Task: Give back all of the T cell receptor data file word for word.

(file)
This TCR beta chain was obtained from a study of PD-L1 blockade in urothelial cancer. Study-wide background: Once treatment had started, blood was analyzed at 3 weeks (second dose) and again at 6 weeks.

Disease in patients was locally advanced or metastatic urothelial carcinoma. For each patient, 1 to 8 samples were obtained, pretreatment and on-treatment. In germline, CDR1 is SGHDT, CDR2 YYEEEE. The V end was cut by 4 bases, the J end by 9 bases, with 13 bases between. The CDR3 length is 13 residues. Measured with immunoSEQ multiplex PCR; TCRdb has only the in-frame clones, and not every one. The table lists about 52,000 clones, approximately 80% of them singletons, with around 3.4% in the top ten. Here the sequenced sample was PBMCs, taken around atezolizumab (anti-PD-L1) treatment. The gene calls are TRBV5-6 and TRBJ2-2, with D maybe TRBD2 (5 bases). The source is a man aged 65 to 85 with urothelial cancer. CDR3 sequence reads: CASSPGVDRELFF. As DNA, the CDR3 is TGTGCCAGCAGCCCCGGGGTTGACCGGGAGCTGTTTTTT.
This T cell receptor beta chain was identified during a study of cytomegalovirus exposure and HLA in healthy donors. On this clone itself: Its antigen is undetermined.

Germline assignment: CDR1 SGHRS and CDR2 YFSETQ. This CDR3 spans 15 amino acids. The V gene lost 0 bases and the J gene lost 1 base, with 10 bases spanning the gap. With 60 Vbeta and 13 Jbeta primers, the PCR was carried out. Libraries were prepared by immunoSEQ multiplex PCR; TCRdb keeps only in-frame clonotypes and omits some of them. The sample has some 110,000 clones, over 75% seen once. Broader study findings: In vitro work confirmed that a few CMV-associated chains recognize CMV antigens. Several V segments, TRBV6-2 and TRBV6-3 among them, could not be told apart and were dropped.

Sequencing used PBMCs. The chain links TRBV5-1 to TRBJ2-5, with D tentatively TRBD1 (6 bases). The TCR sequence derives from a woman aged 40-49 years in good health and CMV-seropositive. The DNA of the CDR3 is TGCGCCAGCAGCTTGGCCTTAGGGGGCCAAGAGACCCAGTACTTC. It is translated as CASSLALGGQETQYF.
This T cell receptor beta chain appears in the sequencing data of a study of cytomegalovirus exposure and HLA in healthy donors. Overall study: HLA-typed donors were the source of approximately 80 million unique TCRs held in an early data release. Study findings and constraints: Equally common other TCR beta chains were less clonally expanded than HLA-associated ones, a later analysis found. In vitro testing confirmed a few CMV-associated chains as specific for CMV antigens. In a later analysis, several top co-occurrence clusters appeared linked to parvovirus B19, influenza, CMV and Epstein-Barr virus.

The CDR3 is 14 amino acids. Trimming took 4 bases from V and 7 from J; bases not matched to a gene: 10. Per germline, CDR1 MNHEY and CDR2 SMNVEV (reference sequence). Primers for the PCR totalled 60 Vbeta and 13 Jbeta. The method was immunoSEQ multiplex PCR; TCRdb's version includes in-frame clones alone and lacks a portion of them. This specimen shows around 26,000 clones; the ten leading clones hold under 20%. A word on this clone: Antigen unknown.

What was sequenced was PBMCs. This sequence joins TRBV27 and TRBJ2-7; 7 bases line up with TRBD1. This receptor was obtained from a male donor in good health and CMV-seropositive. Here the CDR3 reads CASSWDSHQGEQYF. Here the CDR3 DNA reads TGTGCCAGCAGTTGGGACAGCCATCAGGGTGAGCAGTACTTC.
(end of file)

This TCR beta chain was obtained from a study of PD-L1 blockade in urothelial cancer. Study-wide background: Once treatment had started, blood was analyzed at 3 weeks (second dose) and again at 6 weeks.

Disease in patients was locally advanced or metastatic urothelial carcinoma. For each patient, 1 to 8 samples were obtained, pretreatment and on-treatment. In germline, CDR1 is SGHDT, CDR2 YYEEEE. The V end was cut by 4 bases, the J end by 9 bases, with 13 bases between. The CDR3 length is 13 residues. Measured with immunoSEQ multiplex PCR; TCRdb has only the in-frame clones, and not every one. The table lists about 52,000 clones, approximately 80% of them singletons, with around 3.4% in the top ten. Here the sequenced sample was PBMCs, taken around atezolizumab (anti-PD-L1) treatment. The gene calls are TRBV5-6 and TRBJ2-2, with D maybe TRBD2 (5 bases). The source is a man aged 65 to 85 with urothelial cancer. CDR3 sequence reads: CASSPGVDRELFF. As DNA, the CDR3 is TGTGCCAGCAGCCCCGGGGTTGACCGGGAGCTGTTTTTT.
This T cell receptor beta chain was identified during a study of cytomegalovirus exposure and HLA in healthy donors. On this clone itself: Its antigen is undetermined.

Germline assignment: CDR1 SGHRS and CDR2 YFSETQ. This CDR3 spans 15 amino acids. The V gene lost 0 bases and the J gene lost 1 base, with 10 bases spanning the gap. With 60 Vbeta and 13 Jbeta primers, the PCR was carried out. Libraries were prepared by immunoSEQ multiplex PCR; TCRdb keeps only in-frame clonotypes and omits some of them. The sample has some 110,000 clones, over 75% seen once. Broader study findings: In vitro work confirmed that a few CMV-associated chains recognize CMV antigens. Several V segments, TRBV6-2 and TRBV6-3 among them, could not be told apart and were dropped.

Sequencing used PBMCs. The chain links TRBV5-1 to TRBJ2-5, with D tentatively TRBD1 (6 bases). The TCR sequence derives from a woman aged 40-49 years in good health and CMV-seropositive. The DNA of the CDR3 is TGCGCCAGCAGCTTGGCCTTAGGGGGCCAAGAGACCCAGTACTTC. It is translated as CASSLALGGQETQYF.
This T cell receptor beta chain appears in the sequencing data of a study of cytomegalovirus exposure and HLA in healthy donors. Overall study: HLA-typed donors were the source of approximately 80 million unique TCRs held in an early data release. Study findings and constraints: Equally common other TCR beta chains were less clonally expanded than HLA-associated ones, a later analysis found. In vitro testing confirmed a few CMV-associated chains as specific for CMV antigens. In a later analysis, several top co-occurrence clusters appeared linked to parvovirus B19, influenza, CMV and Epstein-Barr virus.

The CDR3 is 14 amino acids. Trimming took 4 bases from V and 7 from J; bases not matched to a gene: 10. Per germline, CDR1 MNHEY and CDR2 SMNVEV (reference sequence). Primers for the PCR totalled 60 Vbeta and 13 Jbeta. The method was immunoSEQ multiplex PCR; TCRdb's version includes in-frame clones alone and lacks a portion of them. This specimen shows around 26,000 clones; the ten leading clones hold under 20%. A word on this clone: Antigen unknown.

What was sequenced was PBMCs. This sequence joins TRBV27 and TRBJ2-7; 7 bases line up with TRBD1. This receptor was obtained from a male donor in good health and CMV-seropositive. Here the CDR3 reads CASSWDSHQGEQYF. Here the CDR3 DNA reads TGTGCCAGCAGTTGGGACAGCCATCAGGGTGAGCAGTACTTC.